Last Thursday, TWF submitted a response to the Hong Kong Government’s Public Consultation on the fourth report for the UN Convention on the Elimination of All Forms of Discrimination against Women (CEDAW).
CEDAW is an international bill of rights for women and girls. Participating in the process provides an important opportunity for increased international pressure, media attention and Government focus on areas that can be improved and strengthened to better serve women and girls.
Surprisingly for a global financial centre, the position of women in Hong Kong lags behind other developed markets and some of our regional neighbours. For example, Hong Kong’s gender pay gap is at 22% (higher than Singapore, UK, US and Australia); maternity leave in Hong Kong falls below international standards at 10 weeks and 80% pay – well below Singapore and Mainland China; women are consistently under-represented in leadership positions beginning from 29% of management positions (lower than Malaysia) all the way to the Boardroom where women represent only 13.8% of directors of HSI companies – far lower than US, UK and Australia.
Since our inception, TWF has consistently participated in the CEDAW process and we feel TWF must continue to lead the way in highlighting much needed reforms to eliminate all forms of discrimination against women and girls and to encourage the Hong Kong Government to pursue policies to enable women to fully participate in all aspects of life in Hong Kong.
The Government will be reviewing all submissions and considering their recommendations to incorporate into their final report sent in to the UN CEDAW Committee this autumn. After the Government submits the final report, organisations will have the opportunity to review the report and submit responses that support the Government’s stances where appropriate and call for further action and reform where needed. These reports will be read in full by the UN CEDAW Committee.
Here are a few highlights of recommendations from TWF’s submission:
Insufficient protections and preventive measures against sexual harassment and sexual assault: The Government should update the sex-education curriculum in schools in line with international best practice; amend laws related to sexual offences and harassment; add a specially trained unit to the Hong Kong Police Force to handle sexual assault cases, and collaborate with likeminded groups to promote public campaigns that help overturn social stigma faced by victims.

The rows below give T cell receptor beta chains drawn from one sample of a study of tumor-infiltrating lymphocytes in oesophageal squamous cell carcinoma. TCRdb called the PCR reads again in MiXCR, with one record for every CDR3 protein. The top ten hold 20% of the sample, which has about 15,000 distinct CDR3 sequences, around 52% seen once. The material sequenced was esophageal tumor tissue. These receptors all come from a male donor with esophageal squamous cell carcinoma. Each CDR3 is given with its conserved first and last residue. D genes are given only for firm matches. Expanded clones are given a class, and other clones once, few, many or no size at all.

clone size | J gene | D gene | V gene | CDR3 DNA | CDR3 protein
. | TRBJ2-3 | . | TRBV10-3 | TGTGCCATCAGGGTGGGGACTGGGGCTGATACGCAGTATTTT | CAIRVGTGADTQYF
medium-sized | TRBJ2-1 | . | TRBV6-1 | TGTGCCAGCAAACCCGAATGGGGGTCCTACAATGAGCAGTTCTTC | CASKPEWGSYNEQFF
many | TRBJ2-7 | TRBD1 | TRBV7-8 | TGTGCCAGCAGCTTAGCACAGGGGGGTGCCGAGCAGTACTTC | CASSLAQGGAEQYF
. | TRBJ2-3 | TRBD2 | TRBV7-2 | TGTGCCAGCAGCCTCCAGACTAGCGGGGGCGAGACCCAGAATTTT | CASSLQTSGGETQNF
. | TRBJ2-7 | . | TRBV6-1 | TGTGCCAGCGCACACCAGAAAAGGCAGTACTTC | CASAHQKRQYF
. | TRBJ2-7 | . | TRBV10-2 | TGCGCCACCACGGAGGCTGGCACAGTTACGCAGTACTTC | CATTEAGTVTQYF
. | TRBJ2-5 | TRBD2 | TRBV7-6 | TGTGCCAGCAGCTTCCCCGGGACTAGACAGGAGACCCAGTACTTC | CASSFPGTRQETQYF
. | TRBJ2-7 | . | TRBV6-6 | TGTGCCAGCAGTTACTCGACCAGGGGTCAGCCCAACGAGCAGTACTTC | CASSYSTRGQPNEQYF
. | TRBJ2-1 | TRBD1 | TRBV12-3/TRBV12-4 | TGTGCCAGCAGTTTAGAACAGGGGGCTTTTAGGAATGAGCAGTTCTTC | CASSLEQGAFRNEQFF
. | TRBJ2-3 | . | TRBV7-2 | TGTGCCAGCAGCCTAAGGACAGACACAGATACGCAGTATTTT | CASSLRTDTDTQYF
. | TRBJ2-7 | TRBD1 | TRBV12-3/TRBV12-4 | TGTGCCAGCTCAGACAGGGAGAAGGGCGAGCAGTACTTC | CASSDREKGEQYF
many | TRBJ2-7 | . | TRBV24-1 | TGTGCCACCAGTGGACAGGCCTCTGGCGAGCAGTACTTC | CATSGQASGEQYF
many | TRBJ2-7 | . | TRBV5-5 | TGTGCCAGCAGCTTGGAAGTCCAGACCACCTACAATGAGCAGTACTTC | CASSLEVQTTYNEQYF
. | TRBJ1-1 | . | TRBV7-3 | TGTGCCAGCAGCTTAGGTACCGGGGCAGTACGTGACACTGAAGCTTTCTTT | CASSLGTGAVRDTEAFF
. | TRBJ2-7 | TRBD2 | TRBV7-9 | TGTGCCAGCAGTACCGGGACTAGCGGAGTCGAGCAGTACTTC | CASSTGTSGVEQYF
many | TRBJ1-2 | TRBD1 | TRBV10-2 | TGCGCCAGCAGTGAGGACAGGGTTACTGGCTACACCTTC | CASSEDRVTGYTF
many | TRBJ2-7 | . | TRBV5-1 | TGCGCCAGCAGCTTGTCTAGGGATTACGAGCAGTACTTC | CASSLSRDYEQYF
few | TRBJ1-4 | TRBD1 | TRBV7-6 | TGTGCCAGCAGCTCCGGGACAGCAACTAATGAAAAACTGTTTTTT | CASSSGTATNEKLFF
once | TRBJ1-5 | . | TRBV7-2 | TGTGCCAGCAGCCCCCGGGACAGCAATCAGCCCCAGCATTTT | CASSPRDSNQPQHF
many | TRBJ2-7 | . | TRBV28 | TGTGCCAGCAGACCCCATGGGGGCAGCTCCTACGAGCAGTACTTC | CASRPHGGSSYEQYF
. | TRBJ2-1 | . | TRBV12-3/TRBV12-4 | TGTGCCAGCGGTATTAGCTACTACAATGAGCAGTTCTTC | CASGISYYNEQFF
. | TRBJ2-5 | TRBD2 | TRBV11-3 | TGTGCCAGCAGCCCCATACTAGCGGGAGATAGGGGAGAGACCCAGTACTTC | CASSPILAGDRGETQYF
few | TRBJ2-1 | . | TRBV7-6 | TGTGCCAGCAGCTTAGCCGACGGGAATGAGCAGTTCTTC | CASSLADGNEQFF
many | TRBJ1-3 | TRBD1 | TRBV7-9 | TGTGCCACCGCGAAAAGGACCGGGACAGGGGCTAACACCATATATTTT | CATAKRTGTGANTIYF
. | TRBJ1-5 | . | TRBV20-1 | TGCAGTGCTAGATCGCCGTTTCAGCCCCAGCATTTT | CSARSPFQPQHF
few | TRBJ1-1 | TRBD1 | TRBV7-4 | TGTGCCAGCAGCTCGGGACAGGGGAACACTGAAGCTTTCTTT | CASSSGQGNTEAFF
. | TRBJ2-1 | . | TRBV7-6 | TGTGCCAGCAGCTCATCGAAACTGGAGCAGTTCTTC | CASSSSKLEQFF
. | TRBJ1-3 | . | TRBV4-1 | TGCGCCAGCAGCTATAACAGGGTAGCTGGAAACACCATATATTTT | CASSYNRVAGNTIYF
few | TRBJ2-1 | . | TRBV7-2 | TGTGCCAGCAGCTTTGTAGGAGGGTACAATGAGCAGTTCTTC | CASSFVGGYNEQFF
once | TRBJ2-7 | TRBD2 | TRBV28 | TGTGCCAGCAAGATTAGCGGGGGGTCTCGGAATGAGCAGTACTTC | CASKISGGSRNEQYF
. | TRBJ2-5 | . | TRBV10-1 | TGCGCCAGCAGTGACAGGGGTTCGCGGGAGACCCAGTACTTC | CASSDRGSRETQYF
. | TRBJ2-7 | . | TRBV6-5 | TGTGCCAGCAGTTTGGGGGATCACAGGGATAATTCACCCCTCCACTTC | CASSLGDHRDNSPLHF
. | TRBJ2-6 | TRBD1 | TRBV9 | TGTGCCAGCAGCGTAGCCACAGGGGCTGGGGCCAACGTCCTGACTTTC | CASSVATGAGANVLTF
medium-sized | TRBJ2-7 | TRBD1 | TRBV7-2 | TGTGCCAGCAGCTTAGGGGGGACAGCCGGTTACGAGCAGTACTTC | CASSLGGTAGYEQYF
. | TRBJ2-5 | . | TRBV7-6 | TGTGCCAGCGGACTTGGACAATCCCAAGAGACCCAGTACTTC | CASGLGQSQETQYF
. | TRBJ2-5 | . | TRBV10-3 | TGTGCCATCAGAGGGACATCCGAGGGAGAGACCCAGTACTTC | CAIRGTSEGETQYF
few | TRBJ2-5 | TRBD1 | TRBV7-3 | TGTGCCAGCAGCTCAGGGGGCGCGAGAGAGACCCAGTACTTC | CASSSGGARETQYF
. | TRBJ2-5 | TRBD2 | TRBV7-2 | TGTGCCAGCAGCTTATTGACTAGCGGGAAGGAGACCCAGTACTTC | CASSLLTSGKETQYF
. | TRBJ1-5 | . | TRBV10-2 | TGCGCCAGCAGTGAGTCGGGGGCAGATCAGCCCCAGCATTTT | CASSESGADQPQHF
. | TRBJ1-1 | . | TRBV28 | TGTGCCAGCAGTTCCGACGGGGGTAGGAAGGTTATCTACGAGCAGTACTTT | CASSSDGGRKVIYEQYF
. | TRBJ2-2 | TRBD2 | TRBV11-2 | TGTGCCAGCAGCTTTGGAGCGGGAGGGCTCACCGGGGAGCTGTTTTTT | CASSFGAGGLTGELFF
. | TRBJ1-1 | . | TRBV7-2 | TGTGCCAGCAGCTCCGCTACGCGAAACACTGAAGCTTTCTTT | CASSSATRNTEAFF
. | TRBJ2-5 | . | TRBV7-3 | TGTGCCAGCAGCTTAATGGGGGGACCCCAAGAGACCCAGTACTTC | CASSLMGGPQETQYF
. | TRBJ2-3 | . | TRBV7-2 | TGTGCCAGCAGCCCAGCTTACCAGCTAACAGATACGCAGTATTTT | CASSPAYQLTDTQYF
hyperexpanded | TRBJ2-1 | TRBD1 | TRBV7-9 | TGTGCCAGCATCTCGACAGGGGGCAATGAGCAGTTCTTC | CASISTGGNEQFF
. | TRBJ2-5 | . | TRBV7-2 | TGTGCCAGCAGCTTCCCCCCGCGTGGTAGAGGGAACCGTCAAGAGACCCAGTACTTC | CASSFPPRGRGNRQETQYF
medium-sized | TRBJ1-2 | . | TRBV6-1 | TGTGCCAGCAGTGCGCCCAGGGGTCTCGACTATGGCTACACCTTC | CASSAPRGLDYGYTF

Lack of gender-segregated data: The Government should require clear objectives, regular tracking and transparent, comprehensive reporting measures within all government departments, bureaus, and other relevant organisations.
Inadequate provisions for caregivers: The Government should encourage the private sector to introduce and expand the availability of flexible working arrangements and to widen paid leave to include care days. Maternity and paternity leave should both be expanded in line with international standards with a long term view to adopt parental leave.
The feminisation of poverty: The Government should review and reformulate wage structures and welfare policies that disadvantage women, collaborate with other organisations that provide confidence and leadership building initiatives for this segment of the population, and provide workshops that educate the public about available support and subsidy schemes.
Underrepresentation of women in leadership positions: The Government should encourage gender diversity targets for listed companies at the board and management levels, conduct research on reasons which hinder women from political participation, and introduce initiatives to encourage the full and equal participation of women in political life, including raising awareness and collaborating with political parties.
Our full submission is available here.
Over the coming few weeks, we will be exploring a few of the areas more in depth so stay tuned and get involved!
As usual we would love to hear from you. Get in touch at Fiona.Nott@twfhk.org.